On Sun, 11 Jan 2004 01:37:29 +0100, Trebor Jung <[log in to unmask]> wrote:

> what's a conditional mood doing modifying a verb meaning 'to think
> favourably of (1)'?

Gosh. There's a question. The "optative" mood is implies "want to", and
further, that the subject of the verb and the subject of the want are the
same. The "imperative" sometimes implies that the subject of the want is
the 1st person and the subject of the verb is the second person, certainly
that the subject of the want is 1st person. In languages which distinguish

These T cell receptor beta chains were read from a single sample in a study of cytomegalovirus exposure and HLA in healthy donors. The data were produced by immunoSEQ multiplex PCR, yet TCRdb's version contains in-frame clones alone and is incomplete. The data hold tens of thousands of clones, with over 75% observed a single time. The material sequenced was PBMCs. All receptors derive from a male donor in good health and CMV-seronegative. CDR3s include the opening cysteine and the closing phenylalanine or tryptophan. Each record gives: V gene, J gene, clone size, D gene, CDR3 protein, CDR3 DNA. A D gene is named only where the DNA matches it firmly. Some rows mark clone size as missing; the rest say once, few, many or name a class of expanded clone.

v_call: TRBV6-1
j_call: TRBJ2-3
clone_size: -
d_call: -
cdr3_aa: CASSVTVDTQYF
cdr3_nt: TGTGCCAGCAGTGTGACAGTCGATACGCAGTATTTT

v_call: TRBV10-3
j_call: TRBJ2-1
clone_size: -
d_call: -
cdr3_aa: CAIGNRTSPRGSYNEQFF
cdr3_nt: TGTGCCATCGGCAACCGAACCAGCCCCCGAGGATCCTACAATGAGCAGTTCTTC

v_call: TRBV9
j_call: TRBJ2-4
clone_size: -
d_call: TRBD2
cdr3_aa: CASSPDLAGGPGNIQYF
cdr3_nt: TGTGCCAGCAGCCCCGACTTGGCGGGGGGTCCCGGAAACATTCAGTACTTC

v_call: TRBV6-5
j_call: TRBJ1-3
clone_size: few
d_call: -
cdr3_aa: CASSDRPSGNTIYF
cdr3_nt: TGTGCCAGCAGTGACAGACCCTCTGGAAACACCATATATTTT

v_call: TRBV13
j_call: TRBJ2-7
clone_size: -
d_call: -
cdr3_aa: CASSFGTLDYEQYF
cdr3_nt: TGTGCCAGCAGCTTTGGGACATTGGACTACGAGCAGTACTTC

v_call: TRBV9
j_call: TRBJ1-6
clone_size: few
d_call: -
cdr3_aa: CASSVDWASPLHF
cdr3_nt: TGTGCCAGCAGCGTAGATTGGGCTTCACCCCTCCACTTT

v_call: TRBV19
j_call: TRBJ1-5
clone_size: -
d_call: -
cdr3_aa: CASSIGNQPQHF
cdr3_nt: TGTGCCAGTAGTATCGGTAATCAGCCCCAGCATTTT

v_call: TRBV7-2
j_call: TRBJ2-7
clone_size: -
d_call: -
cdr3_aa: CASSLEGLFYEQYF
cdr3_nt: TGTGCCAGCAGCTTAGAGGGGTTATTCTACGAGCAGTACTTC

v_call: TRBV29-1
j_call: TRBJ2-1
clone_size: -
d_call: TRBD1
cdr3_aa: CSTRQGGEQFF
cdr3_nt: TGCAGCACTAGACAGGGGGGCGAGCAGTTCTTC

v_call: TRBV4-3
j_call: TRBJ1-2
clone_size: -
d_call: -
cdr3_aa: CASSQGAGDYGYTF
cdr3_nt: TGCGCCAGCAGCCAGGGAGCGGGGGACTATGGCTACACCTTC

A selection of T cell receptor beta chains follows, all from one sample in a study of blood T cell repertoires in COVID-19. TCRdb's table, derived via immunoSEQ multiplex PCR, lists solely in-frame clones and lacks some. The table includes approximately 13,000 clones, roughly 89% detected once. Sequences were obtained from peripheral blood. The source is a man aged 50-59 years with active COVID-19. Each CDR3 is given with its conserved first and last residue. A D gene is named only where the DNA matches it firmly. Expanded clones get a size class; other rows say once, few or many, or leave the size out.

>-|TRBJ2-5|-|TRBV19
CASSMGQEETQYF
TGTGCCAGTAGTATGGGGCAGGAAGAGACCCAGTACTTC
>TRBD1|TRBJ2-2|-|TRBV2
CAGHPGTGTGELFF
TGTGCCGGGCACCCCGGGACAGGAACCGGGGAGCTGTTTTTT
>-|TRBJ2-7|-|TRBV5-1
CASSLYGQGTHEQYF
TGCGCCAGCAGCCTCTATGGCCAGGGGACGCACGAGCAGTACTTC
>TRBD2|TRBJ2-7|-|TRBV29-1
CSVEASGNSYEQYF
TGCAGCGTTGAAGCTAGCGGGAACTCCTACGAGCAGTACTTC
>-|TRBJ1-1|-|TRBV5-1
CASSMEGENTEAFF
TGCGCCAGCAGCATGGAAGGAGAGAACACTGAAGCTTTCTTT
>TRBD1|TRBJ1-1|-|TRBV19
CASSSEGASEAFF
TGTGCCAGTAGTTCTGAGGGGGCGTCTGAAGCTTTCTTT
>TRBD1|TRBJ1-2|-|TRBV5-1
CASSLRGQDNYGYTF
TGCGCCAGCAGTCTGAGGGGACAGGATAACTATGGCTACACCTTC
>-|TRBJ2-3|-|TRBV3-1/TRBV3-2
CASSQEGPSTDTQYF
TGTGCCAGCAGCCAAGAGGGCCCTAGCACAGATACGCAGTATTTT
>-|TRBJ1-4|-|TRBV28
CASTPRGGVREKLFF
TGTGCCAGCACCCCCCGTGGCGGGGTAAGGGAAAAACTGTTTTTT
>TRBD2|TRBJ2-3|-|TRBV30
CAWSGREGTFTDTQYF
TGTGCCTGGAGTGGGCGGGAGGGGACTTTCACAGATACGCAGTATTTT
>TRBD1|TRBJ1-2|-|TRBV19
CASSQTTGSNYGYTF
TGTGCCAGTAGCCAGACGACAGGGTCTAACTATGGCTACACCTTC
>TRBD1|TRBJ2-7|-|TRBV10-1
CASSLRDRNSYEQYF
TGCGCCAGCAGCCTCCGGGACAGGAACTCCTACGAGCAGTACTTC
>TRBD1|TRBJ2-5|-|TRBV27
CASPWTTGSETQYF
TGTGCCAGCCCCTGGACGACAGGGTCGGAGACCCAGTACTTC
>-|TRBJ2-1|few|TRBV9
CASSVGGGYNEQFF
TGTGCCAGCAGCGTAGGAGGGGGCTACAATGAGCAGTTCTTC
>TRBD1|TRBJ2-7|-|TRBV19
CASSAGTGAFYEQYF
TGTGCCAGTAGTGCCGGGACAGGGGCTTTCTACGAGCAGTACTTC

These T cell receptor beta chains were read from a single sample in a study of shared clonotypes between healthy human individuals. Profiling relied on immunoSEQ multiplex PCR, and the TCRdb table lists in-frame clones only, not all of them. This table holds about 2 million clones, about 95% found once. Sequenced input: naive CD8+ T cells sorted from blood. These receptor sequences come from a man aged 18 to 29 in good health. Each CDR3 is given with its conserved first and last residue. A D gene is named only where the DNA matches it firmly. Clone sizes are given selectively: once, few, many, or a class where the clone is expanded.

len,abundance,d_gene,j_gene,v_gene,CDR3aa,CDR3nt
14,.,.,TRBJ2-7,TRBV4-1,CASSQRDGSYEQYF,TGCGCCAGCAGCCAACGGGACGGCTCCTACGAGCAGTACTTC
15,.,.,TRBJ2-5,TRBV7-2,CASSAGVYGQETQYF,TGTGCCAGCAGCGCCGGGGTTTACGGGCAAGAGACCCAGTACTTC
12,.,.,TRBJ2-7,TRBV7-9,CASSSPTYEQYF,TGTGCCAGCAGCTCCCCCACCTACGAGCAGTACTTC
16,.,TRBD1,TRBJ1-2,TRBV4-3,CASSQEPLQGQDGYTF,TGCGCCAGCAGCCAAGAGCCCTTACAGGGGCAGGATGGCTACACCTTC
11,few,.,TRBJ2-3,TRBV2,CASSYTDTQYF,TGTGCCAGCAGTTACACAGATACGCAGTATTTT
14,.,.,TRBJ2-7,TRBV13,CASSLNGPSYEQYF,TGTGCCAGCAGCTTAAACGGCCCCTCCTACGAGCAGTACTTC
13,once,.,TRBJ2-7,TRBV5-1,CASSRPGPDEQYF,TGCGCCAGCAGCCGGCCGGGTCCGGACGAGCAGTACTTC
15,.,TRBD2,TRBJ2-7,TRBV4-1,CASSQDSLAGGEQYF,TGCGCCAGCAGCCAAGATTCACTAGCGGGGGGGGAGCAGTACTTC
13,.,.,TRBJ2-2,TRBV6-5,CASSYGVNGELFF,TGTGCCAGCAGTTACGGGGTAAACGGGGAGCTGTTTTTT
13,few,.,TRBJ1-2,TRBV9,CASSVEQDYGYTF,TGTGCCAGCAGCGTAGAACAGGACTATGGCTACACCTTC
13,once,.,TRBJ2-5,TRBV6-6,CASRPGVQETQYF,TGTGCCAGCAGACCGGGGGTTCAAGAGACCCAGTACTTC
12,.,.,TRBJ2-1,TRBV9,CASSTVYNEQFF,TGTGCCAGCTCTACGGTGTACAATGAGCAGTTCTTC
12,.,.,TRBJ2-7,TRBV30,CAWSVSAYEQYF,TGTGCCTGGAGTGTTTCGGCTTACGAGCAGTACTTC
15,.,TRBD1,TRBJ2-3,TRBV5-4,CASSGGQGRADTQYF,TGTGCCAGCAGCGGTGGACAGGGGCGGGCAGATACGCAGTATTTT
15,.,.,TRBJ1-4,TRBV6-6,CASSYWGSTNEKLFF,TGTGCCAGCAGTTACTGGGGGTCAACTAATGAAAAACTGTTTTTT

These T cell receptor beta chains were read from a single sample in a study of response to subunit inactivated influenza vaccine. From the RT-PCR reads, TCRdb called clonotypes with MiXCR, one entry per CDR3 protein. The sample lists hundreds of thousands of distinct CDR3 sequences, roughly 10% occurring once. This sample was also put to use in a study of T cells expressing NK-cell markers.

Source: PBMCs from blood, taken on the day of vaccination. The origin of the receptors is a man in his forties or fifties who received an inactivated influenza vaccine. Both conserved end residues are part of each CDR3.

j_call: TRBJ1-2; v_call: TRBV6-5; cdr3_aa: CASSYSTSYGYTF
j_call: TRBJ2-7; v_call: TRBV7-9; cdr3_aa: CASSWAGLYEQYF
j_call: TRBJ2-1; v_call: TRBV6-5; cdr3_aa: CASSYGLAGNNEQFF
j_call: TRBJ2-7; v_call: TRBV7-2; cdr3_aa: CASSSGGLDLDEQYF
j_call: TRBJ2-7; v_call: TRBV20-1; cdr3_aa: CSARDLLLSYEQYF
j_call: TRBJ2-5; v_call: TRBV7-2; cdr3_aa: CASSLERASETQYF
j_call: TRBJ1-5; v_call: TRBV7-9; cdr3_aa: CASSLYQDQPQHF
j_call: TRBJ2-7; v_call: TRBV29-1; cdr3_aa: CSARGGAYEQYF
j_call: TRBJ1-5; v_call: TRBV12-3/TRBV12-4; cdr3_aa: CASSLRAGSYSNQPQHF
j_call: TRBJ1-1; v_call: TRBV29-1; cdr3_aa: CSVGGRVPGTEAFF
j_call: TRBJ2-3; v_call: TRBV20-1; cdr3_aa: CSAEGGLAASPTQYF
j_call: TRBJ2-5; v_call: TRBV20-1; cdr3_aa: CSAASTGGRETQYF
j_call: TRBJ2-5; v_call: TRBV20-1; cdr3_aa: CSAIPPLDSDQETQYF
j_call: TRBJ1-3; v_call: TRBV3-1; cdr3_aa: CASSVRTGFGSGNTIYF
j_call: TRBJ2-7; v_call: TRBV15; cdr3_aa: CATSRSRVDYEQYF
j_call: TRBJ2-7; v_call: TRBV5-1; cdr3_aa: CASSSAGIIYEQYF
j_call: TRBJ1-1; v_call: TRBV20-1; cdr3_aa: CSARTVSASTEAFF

it, the "jussive" is basically an imperative with a 3rd person main-verb
subject. There's also the "hortative" (1st person want, 1st plus 2nd person
action, e.g. "Let's go!").


Basically, something that ought to be declined like a verb (as happens with
causatives a lot) has recieved a bunch of different names depending on its
declension, kinda being named lexically instead of morphologically.

It's the only phenomenon I can think of right now that is named in such a
way. Anyone know any others? I suppose Case might be a borderline example,
but I haven't thought that idea through yet, so don't quote me.